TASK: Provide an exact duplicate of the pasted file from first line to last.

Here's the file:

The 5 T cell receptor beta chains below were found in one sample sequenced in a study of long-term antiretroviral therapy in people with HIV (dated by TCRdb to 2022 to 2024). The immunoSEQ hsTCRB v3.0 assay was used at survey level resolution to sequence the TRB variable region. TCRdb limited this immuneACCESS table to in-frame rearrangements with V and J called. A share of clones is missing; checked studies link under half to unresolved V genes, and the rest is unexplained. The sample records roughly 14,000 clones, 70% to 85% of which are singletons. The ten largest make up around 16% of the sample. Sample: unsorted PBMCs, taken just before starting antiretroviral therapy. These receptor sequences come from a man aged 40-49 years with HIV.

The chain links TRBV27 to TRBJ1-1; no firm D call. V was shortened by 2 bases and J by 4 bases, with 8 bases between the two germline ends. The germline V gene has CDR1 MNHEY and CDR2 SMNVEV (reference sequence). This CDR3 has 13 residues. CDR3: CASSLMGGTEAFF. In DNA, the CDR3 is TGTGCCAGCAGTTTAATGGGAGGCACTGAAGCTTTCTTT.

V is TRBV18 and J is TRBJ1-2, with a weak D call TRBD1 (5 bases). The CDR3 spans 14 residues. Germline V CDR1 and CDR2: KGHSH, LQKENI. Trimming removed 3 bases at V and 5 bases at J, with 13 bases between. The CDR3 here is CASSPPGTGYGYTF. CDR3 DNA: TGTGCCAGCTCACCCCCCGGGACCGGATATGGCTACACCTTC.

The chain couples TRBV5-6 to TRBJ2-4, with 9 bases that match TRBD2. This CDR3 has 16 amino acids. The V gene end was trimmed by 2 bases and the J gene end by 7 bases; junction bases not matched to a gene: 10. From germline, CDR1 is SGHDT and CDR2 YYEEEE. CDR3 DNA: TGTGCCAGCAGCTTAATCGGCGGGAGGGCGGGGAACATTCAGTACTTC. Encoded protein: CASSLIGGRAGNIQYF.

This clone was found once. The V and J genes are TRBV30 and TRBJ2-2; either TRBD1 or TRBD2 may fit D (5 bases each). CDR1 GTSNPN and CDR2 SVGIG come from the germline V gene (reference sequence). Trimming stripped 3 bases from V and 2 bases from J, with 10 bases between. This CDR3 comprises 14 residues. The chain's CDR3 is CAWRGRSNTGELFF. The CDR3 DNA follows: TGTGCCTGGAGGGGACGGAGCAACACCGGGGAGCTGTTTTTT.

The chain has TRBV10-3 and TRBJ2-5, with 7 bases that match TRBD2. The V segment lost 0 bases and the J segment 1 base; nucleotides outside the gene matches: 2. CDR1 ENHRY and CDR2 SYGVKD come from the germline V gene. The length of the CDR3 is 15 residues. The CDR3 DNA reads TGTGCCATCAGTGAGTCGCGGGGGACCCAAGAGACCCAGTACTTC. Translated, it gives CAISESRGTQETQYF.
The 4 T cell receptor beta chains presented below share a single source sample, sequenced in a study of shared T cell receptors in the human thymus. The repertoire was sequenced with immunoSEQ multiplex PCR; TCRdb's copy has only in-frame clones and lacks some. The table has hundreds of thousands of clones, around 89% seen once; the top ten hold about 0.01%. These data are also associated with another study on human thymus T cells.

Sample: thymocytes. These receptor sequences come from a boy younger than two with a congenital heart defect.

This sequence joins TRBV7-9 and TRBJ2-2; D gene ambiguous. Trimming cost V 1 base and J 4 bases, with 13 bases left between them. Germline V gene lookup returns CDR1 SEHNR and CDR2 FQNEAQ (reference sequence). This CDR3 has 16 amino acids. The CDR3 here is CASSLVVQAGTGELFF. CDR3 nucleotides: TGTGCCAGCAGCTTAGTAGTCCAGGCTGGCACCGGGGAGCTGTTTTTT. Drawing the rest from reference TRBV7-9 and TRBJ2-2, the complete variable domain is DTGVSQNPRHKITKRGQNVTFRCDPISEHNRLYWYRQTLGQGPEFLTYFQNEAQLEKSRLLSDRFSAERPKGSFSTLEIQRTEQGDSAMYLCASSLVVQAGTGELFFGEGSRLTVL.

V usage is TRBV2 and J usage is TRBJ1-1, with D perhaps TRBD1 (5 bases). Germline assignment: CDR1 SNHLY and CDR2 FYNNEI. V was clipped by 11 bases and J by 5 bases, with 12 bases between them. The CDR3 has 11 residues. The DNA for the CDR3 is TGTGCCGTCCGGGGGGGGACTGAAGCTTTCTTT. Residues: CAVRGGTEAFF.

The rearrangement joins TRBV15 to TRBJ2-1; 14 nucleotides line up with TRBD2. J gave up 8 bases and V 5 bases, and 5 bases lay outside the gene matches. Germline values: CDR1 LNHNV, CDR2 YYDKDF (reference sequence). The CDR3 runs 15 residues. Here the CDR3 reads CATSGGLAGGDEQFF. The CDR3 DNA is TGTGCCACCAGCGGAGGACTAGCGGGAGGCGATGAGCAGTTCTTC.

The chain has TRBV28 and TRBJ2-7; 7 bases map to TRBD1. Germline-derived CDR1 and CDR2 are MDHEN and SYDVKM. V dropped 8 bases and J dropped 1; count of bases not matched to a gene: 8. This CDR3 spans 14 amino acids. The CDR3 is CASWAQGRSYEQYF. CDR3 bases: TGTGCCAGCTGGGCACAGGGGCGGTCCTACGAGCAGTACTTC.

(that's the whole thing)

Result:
The 5 T cell receptor beta chains below were found in one sample sequenced in a study of long-term antiretroviral therapy in people with HIV (dated by TCRdb to 2022 to 2024). The immunoSEQ hsTCRB v3.0 assay was used at survey level resolution to sequence the TRB variable region. TCRdb limited this immuneACCESS table to in-frame rearrangements with V and J called. A share of clones is missing; checked studies link under half to unresolved V genes, and the rest is unexplained. The sample records roughly 14,000 clones, 70% to 85% of which are singletons. The ten largest make up around 16% of the sample. Sample: unsorted PBMCs, taken just before starting antiretroviral therapy. These receptor sequences come from a man aged 40-49 years with HIV.

The chain links TRBV27 to TRBJ1-1; no firm D call. V was shortened by 2 bases and J by 4 bases, with 8 bases between the two germline ends. The germline V gene has CDR1 MNHEY and CDR2 SMNVEV (reference sequence). This CDR3 has 13 residues. CDR3: CASSLMGGTEAFF. In DNA, the CDR3 is TGTGCCAGCAGTTTAATGGGAGGCACTGAAGCTTTCTTT.

V is TRBV18 and J is TRBJ1-2, with a weak D call TRBD1 (5 bases). The CDR3 spans 14 residues. Germline V CDR1 and CDR2: KGHSH, LQKENI. Trimming removed 3 bases at V and 5 bases at J, with 13 bases between. The CDR3 here is CASSPPGTGYGYTF. CDR3 DNA: TGTGCCAGCTCACCCCCCGGGACCGGATATGGCTACACCTTC.

The chain couples TRBV5-6 to TRBJ2-4, with 9 bases that match TRBD2. This CDR3 has 16 amino acids. The V gene end was trimmed by 2 bases and the J gene end by 7 bases; junction bases not matched to a gene: 10. From germline, CDR1 is SGHDT and CDR2 YYEEEE. CDR3 DNA: TGTGCCAGCAGCTTAATCGGCGGGAGGGCGGGGAACATTCAGTACTTC. Encoded protein: CASSLIGGRAGNIQYF.

This clone was found once. The V and J genes are TRBV30 and TRBJ2-2; either TRBD1 or TRBD2 may fit D (5 bases each). CDR1 GTSNPN and CDR2 SVGIG come from the germline V gene (reference sequence). Trimming stripped 3 bases from V and 2 bases from J, with 10 bases between. This CDR3 comprises 14 residues. The chain's CDR3 is CAWRGRSNTGELFF. The CDR3 DNA follows: TGTGCCTGGAGGGGACGGAGCAACACCGGGGAGCTGTTTTTT.

The chain has TRBV10-3 and TRBJ2-5, with 7 bases that match TRBD2. The V segment lost 0 bases and the J segment 1 base; nucleotides outside the gene matches: 2. CDR1 ENHRY and CDR2 SYGVKD come from the germline V gene. The length of the CDR3 is 15 residues. The CDR3 DNA reads TGTGCCATCAGTGAGTCGCGGGGGACCCAAGAGACCCAGTACTTC. Translated, it gives CAISESRGTQETQYF.
The 4 T cell receptor beta chains presented below share a single source sample, sequenced in a study of shared T cell receptors in the human thymus. The repertoire was sequenced with immunoSEQ multiplex PCR; TCRdb's copy has only in-frame clones and lacks some. The table has hundreds of thousands of clones, around 89% seen once; the top ten hold about 0.01%. These data are also associated with another study on human thymus T cells.

Sample: thymocytes. These receptor sequences come from a boy younger than two with a congenital heart defect.

This sequence joins TRBV7-9 and TRBJ2-2; D gene ambiguous. Trimming cost V 1 base and J 4 bases, with 13 bases left between them. Germline V gene lookup returns CDR1 SEHNR and CDR2 FQNEAQ (reference sequence). This CDR3 has 16 amino acids. The CDR3 here is CASSLVVQAGTGELFF. CDR3 nucleotides: TGTGCCAGCAGCTTAGTAGTCCAGGCTGGCACCGGGGAGCTGTTTTTT. Drawing the rest from reference TRBV7-9 and TRBJ2-2, the complete variable domain is DTGVSQNPRHKITKRGQNVTFRCDPISEHNRLYWYRQTLGQGPEFLTYFQNEAQLEKSRLLSDRFSAERPKGSFSTLEIQRTEQGDSAMYLCASSLVVQAGTGELFFGEGSRLTVL.

V usage is TRBV2 and J usage is TRBJ1-1, with D perhaps TRBD1 (5 bases). Germline assignment: CDR1 SNHLY and CDR2 FYNNEI. V was clipped by 11 bases and J by 5 bases, with 12 bases between them. The CDR3 has 11 residues. The DNA for the CDR3 is TGTGCCGTCCGGGGGGGGACTGAAGCTTTCTTT. Residues: CAVRGGTEAFF.

The rearrangement joins TRBV15 to TRBJ2-1; 14 nucleotides line up with TRBD2. J gave up 8 bases and V 5 bases, and 5 bases lay outside the gene matches. Germline values: CDR1 LNHNV, CDR2 YYDKDF (reference sequence). The CDR3 runs 15 residues. Here the CDR3 reads CATSGGLAGGDEQFF. The CDR3 DNA is TGTGCCACCAGCGGAGGACTAGCGGGAGGCGATGAGCAGTTCTTC.

The chain has TRBV28 and TRBJ2-7; 7 bases map to TRBD1. Germline-derived CDR1 and CDR2 are MDHEN and SYDVKM. V dropped 8 bases and J dropped 1; count of bases not matched to a gene: 8. This CDR3 spans 14 amino acids. The CDR3 is CASWAQGRSYEQYF. CDR3 bases: TGTGCCAGCTGGGCACAGGGGCGGTCCTACGAGCAGTACTTC.